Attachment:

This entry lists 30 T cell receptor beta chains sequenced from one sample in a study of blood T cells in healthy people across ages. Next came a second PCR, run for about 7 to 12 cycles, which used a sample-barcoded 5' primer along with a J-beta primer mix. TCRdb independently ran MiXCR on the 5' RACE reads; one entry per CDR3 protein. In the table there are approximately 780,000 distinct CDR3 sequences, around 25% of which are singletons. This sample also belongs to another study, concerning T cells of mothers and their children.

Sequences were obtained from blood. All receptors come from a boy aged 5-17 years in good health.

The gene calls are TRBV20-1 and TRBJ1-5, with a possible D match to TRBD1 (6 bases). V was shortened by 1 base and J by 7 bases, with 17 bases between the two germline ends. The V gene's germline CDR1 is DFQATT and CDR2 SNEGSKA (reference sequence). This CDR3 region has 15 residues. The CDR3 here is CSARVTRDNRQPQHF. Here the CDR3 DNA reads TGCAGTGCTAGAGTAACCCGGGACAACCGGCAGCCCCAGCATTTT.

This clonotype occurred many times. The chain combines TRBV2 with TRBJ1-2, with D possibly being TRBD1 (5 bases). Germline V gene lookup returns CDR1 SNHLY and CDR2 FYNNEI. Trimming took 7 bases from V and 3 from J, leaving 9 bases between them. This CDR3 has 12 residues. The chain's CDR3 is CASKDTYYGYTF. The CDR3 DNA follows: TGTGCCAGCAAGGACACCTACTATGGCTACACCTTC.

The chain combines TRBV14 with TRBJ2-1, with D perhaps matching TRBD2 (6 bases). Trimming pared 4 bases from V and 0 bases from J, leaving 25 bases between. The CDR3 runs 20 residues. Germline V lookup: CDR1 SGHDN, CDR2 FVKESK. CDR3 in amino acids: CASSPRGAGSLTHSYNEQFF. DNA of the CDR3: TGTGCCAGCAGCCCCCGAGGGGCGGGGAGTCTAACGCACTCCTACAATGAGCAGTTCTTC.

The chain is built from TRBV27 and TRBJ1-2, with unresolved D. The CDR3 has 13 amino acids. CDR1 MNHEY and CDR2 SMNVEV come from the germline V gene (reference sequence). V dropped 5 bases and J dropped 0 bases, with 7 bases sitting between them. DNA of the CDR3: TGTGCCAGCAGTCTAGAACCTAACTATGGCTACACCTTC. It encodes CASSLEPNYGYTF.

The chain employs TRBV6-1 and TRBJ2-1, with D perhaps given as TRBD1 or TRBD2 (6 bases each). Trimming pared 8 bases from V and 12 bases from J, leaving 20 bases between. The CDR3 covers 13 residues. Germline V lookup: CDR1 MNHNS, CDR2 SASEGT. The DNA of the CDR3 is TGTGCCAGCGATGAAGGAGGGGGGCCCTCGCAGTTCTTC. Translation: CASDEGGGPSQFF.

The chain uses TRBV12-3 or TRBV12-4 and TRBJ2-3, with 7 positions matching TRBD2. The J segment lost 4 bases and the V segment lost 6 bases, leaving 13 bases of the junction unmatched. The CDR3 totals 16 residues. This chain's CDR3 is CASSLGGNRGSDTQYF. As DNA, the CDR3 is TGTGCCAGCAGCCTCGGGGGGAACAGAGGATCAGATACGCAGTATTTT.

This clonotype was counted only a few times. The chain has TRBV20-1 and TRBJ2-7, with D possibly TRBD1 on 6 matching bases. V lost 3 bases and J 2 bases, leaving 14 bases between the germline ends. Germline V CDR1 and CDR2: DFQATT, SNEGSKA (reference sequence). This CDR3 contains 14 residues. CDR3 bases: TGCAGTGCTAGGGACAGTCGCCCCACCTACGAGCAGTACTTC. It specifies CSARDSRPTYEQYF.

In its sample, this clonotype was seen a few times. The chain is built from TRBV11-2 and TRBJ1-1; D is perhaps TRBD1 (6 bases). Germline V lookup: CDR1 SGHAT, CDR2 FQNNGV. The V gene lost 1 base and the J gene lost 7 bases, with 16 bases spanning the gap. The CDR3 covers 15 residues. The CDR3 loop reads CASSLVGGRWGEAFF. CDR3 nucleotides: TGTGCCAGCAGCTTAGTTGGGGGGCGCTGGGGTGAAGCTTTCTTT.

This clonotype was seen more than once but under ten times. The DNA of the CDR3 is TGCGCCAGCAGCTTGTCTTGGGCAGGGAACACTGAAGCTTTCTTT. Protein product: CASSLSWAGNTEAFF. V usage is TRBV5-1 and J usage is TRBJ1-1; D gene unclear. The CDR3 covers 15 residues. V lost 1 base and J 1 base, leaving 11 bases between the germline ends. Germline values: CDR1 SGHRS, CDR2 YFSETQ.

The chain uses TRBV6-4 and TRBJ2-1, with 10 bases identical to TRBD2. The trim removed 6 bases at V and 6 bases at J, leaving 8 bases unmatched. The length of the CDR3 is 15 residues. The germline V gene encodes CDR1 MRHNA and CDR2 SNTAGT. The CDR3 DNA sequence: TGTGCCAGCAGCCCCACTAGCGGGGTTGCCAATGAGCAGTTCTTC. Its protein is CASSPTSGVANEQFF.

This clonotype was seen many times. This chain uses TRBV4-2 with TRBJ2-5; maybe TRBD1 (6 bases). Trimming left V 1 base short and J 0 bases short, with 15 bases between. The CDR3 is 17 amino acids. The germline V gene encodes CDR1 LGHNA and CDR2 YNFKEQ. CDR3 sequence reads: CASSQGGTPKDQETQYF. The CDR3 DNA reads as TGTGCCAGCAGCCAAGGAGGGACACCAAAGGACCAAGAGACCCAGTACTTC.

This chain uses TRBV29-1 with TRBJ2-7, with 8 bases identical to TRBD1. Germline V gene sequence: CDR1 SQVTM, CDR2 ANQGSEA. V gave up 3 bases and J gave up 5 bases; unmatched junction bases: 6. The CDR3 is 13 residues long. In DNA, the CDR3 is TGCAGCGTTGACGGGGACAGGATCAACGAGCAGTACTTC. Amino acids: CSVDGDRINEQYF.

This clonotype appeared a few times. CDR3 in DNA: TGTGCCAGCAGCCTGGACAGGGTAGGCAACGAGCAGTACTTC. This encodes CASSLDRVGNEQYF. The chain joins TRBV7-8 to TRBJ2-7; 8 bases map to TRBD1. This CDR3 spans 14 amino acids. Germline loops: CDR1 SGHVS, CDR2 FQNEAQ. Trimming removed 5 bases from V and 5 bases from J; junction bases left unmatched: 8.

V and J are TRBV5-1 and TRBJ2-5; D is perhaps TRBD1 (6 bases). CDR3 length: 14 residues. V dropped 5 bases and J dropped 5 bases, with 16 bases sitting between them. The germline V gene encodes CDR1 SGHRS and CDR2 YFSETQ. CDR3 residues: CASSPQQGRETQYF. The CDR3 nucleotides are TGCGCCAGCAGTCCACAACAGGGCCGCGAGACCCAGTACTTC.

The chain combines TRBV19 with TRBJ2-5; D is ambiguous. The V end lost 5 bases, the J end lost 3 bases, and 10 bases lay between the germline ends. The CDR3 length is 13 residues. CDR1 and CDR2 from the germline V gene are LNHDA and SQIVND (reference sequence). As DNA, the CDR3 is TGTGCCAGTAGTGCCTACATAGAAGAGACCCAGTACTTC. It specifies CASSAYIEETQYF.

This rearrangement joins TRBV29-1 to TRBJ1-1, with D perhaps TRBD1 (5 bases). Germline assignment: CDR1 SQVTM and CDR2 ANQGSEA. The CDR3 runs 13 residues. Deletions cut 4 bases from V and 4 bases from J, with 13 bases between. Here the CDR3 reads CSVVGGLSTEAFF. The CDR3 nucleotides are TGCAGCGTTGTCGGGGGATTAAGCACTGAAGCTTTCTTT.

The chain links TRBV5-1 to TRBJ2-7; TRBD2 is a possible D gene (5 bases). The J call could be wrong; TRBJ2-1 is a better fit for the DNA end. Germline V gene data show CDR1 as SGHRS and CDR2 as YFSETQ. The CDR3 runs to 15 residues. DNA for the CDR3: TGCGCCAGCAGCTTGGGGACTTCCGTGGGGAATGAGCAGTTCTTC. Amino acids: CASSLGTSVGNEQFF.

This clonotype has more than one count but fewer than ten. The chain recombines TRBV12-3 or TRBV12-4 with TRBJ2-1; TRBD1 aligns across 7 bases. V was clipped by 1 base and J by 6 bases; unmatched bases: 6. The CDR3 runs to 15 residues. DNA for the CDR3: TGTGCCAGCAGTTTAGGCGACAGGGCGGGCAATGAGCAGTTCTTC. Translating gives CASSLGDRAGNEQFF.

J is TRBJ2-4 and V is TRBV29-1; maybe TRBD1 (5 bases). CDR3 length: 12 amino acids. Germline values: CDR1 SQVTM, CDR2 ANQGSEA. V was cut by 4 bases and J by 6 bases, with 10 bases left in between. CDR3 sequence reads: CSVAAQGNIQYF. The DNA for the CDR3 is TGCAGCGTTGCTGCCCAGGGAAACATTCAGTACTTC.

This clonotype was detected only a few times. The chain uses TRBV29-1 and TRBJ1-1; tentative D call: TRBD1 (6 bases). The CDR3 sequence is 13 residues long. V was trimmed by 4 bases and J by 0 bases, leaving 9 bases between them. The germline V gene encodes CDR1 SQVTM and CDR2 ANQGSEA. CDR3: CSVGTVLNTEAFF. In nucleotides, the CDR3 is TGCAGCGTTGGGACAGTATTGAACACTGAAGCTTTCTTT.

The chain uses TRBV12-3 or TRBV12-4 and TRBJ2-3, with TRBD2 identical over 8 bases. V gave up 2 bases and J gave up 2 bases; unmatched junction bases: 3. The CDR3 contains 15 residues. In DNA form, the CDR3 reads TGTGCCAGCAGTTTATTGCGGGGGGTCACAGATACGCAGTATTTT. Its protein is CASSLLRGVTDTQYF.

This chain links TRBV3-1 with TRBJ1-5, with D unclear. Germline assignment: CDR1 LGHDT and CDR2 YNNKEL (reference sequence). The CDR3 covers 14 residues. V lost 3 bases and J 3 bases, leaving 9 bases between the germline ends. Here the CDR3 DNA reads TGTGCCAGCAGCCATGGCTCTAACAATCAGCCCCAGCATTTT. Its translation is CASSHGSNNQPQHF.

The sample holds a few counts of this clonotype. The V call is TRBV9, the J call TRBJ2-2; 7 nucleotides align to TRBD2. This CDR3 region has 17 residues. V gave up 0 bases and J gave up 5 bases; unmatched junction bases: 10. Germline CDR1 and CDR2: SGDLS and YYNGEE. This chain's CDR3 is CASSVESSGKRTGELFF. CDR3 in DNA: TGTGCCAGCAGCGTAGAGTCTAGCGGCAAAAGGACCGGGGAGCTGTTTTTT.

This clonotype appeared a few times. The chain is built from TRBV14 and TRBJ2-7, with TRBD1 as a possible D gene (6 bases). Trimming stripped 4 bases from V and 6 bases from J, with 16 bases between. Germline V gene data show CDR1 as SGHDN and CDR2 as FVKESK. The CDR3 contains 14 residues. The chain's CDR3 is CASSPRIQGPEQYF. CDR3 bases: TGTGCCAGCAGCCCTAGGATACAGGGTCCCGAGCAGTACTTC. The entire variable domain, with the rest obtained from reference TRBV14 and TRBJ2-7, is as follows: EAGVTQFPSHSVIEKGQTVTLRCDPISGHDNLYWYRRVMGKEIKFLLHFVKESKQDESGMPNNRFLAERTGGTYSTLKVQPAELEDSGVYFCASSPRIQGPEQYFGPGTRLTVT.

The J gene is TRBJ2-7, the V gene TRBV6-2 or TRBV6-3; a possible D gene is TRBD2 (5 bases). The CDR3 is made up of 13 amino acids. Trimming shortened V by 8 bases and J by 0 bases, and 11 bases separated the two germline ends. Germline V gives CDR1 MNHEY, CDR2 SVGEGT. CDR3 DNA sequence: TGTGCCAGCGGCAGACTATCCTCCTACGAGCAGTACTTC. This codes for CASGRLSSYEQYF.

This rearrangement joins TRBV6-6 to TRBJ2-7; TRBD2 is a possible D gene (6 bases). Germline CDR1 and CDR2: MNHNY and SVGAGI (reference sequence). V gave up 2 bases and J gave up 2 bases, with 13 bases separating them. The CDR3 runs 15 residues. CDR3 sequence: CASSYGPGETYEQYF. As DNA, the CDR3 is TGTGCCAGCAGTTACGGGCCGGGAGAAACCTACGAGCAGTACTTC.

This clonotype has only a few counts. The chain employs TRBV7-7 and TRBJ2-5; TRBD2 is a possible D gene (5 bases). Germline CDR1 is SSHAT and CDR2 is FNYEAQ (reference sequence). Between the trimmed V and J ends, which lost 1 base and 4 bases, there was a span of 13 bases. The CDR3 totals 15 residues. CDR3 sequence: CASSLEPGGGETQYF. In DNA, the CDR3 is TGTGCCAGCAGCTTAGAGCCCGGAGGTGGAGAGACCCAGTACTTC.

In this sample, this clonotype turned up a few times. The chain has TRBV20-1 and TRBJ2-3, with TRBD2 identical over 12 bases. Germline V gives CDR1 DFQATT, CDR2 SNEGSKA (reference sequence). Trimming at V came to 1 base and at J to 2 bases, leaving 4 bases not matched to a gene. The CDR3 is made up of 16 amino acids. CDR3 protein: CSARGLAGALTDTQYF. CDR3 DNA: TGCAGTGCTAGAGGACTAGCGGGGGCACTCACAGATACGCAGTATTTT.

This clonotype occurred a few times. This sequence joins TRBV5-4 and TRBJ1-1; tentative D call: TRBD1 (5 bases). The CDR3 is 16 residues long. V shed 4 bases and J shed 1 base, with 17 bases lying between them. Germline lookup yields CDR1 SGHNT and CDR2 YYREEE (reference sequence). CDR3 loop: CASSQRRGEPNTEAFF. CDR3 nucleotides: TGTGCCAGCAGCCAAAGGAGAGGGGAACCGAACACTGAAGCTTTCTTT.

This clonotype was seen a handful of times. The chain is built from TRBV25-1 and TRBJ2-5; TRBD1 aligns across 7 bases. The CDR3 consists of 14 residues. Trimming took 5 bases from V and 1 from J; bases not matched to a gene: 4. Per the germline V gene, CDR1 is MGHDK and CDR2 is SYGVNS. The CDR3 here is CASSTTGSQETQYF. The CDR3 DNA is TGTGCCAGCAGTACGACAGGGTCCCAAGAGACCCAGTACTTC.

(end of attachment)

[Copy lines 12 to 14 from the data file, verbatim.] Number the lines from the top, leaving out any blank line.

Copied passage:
The chain uses TRBV6-4 and TRBJ2-1, with 10 bases identical to TRBD2. The trim removed 6 bases at V and 6 bases at J, leaving 8 bases unmatched. The length of the CDR3 is 15 residues. The germline V gene encodes CDR1 MRHNA and CDR2 SNTAGT. The CDR3 DNA sequence: TGTGCCAGCAGCCCCACTAGCGGGGTTGCCAATGAGCAGTTCTTC. Its protein is CASSPTSGVANEQFF.

This clonotype was seen many times. This chain uses TRBV4-2 with TRBJ2-5; maybe TRBD1 (6 bases). Trimming left V 1 base short and J 0 bases short, with 15 bases between. The CDR3 is 17 amino acids. The germline V gene encodes CDR1 LGHNA and CDR2 YNFKEQ. CDR3 sequence reads: CASSQGGTPKDQETQYF. The CDR3 DNA reads as TGTGCCAGCAGCCAAGGAGGGACACCAAAGGACCAAGAGACCCAGTACTTC.

This chain uses TRBV29-1 with TRBJ2-7, with 8 bases identical to TRBD1. Germline V gene sequence: CDR1 SQVTM, CDR2 ANQGSEA. V gave up 3 bases and J gave up 5 bases; unmatched junction bases: 6. The CDR3 is 13 residues long. In DNA, the CDR3 is TGCAGCGTTGACGGGGACAGGATCAACGAGCAGTACTTC. Amino acids: CSVDGDRINEQYF.